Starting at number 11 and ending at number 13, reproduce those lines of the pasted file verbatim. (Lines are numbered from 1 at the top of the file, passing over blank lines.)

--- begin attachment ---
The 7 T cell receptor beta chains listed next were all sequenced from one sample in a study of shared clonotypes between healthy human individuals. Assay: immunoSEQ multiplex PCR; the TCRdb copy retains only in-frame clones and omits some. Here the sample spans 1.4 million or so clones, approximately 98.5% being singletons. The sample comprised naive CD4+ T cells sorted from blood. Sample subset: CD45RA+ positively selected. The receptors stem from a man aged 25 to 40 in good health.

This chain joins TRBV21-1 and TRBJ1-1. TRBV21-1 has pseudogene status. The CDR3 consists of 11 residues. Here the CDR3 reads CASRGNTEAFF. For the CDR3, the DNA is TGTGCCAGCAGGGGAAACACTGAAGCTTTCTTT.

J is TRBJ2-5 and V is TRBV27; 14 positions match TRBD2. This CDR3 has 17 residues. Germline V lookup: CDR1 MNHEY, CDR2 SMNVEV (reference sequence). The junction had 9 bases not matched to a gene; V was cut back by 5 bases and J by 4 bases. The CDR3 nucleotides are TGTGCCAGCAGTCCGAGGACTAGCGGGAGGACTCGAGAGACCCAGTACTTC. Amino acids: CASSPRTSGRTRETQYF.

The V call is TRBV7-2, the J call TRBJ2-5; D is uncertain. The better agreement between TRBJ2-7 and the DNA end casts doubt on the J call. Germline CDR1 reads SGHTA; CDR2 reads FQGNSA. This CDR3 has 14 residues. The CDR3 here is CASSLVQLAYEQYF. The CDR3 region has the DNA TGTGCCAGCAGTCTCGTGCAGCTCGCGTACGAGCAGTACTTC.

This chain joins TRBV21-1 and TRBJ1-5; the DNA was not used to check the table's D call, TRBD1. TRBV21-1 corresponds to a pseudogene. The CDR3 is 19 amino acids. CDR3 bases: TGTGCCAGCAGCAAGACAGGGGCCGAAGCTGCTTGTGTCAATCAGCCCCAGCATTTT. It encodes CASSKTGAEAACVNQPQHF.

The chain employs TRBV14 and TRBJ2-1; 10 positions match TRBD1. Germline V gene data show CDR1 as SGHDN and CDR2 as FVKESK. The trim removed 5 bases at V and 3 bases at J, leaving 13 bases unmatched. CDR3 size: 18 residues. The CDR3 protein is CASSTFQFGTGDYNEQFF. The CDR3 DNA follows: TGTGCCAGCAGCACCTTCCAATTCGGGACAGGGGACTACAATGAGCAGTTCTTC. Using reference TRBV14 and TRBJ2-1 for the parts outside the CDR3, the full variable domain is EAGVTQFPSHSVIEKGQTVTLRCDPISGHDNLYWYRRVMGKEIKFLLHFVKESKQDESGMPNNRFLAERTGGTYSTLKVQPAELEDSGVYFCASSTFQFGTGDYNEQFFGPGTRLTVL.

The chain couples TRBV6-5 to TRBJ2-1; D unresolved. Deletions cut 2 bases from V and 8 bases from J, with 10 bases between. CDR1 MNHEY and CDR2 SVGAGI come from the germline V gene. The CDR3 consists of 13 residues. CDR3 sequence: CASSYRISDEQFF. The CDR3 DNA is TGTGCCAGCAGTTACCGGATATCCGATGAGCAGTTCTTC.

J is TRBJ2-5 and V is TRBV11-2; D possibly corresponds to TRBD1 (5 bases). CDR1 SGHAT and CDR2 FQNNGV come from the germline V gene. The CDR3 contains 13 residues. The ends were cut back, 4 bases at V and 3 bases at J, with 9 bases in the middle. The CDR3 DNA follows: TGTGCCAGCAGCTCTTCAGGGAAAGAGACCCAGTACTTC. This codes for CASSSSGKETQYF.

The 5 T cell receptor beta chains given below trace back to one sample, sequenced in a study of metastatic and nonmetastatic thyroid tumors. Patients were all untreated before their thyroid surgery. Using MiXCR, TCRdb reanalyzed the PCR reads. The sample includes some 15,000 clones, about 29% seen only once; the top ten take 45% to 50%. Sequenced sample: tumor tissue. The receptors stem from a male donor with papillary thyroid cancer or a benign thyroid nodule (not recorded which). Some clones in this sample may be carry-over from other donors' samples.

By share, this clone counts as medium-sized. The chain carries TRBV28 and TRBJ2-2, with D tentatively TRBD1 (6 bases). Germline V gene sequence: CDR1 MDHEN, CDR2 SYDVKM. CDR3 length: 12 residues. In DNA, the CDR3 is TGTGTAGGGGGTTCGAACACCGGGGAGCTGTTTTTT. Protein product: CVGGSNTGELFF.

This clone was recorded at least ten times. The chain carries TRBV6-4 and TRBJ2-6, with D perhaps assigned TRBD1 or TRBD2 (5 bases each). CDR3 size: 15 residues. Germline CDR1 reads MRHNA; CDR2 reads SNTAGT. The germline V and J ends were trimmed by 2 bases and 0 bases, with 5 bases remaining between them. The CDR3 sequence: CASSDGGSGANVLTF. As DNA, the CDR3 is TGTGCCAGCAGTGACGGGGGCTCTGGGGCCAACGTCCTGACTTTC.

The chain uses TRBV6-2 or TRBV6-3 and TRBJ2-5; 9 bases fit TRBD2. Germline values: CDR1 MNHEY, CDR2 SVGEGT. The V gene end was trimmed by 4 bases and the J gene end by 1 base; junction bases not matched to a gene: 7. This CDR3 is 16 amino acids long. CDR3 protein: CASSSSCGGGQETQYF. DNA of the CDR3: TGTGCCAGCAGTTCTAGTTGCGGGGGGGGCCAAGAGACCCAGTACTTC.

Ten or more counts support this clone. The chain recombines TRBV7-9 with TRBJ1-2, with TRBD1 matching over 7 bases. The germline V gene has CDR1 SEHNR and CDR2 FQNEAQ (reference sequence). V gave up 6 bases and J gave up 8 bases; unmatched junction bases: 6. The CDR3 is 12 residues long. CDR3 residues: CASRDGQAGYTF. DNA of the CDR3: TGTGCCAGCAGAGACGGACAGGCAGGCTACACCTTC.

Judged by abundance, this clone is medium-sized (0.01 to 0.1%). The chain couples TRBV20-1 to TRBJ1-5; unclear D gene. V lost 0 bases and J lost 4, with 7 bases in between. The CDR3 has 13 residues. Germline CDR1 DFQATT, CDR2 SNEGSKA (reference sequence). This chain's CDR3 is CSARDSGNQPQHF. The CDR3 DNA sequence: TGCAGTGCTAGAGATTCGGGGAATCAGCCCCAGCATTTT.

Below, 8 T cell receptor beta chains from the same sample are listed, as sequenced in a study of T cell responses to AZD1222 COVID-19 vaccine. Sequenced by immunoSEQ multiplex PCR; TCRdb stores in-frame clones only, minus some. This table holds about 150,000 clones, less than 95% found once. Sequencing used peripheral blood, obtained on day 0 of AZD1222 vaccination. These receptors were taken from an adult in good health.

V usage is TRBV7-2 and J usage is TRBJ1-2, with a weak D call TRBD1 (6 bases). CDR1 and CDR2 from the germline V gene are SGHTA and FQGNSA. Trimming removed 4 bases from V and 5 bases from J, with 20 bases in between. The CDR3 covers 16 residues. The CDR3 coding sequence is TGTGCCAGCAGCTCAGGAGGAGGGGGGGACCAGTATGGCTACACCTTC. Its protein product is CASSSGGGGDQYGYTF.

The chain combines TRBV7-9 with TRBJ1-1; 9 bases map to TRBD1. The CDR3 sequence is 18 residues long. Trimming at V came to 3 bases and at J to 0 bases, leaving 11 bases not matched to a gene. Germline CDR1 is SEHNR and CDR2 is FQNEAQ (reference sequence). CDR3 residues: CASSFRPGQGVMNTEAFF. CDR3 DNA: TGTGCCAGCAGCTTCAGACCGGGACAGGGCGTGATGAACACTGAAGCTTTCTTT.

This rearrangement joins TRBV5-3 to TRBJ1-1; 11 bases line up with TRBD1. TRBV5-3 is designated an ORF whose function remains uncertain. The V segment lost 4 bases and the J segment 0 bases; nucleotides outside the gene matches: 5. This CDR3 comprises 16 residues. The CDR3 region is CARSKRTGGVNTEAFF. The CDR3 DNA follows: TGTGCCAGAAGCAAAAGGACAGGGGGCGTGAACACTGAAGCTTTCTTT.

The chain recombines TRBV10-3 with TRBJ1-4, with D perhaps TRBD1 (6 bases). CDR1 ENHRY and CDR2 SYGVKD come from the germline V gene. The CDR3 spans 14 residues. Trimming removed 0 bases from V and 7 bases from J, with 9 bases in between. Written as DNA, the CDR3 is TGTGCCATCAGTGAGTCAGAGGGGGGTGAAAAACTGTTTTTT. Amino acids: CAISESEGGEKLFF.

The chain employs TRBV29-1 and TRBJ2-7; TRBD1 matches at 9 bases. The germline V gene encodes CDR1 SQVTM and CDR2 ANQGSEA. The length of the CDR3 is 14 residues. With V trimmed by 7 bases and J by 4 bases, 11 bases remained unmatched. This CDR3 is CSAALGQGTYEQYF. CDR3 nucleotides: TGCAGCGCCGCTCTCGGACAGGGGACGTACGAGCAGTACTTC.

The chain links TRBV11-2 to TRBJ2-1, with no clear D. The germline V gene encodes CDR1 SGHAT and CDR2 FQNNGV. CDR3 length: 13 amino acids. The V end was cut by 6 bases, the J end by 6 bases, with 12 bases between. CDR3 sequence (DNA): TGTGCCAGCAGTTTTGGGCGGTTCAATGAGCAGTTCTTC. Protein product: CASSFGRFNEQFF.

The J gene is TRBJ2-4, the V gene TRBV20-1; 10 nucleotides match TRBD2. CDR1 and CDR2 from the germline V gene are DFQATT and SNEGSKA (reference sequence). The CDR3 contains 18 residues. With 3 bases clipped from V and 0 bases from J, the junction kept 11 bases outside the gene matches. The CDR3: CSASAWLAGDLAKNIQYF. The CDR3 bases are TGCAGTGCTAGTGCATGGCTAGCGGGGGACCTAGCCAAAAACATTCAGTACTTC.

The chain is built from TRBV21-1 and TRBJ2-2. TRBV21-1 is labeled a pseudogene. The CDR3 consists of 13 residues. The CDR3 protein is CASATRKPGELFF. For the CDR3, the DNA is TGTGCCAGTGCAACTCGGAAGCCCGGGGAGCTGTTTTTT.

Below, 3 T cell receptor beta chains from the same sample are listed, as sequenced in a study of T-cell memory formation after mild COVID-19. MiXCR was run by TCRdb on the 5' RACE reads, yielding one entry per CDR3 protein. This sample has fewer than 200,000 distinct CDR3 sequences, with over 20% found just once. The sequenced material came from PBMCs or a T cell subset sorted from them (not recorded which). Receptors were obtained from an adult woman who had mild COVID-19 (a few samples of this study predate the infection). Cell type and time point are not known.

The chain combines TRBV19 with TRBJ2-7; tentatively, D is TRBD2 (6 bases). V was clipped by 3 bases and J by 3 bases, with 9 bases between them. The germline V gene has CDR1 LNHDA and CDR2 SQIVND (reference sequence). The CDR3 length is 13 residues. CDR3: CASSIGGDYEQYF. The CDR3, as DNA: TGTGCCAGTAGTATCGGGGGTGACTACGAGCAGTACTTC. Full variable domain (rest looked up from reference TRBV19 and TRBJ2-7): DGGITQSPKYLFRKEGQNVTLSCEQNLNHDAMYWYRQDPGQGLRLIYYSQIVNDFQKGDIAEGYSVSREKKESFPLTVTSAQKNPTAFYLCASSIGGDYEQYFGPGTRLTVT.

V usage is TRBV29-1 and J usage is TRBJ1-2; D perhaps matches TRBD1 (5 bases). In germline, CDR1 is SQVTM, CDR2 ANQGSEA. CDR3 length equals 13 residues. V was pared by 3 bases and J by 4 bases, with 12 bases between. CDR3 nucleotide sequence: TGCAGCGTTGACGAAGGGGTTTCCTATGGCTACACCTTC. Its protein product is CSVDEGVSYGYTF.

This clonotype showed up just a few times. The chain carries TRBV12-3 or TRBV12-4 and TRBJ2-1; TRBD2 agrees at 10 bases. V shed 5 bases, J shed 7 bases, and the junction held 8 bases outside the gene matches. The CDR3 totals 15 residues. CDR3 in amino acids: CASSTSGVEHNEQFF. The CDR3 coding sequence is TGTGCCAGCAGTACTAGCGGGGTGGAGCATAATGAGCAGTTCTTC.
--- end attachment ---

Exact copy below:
This clone was recorded at least ten times. The chain carries TRBV6-4 and TRBJ2-6, with D perhaps assigned TRBD1 or TRBD2 (5 bases each). CDR3 size: 15 residues. Germline CDR1 reads MRHNA; CDR2 reads SNTAGT. The germline V and J ends were trimmed by 2 bases and 0 bases, with 5 bases remaining between them. The CDR3 sequence: CASSDGGSGANVLTF. As DNA, the CDR3 is TGTGCCAGCAGTGACGGGGGCTCTGGGGCCAACGTCCTGACTTTC.

The chain uses TRBV6-2 or TRBV6-3 and TRBJ2-5; 9 bases fit TRBD2. Germline values: CDR1 MNHEY, CDR2 SVGEGT. The V gene end was trimmed by 4 bases and the J gene end by 1 base; junction bases not matched to a gene: 7. This CDR3 is 16 amino acids long. CDR3 protein: CASSSSCGGGQETQYF. DNA of the CDR3: TGTGCCAGCAGTTCTAGTTGCGGGGGGGGCCAAGAGACCCAGTACTTC.

Ten or more counts support this clone. The chain recombines TRBV7-9 with TRBJ1-2, with TRBD1 matching over 7 bases. The germline V gene has CDR1 SEHNR and CDR2 FQNEAQ (reference sequence). V gave up 6 bases and J gave up 8 bases; unmatched junction bases: 6. The CDR3 is 12 residues long. CDR3 residues: CASRDGQAGYTF. DNA of the CDR3: TGTGCCAGCAGAGACGGACAGGCAGGCTACACCTTC.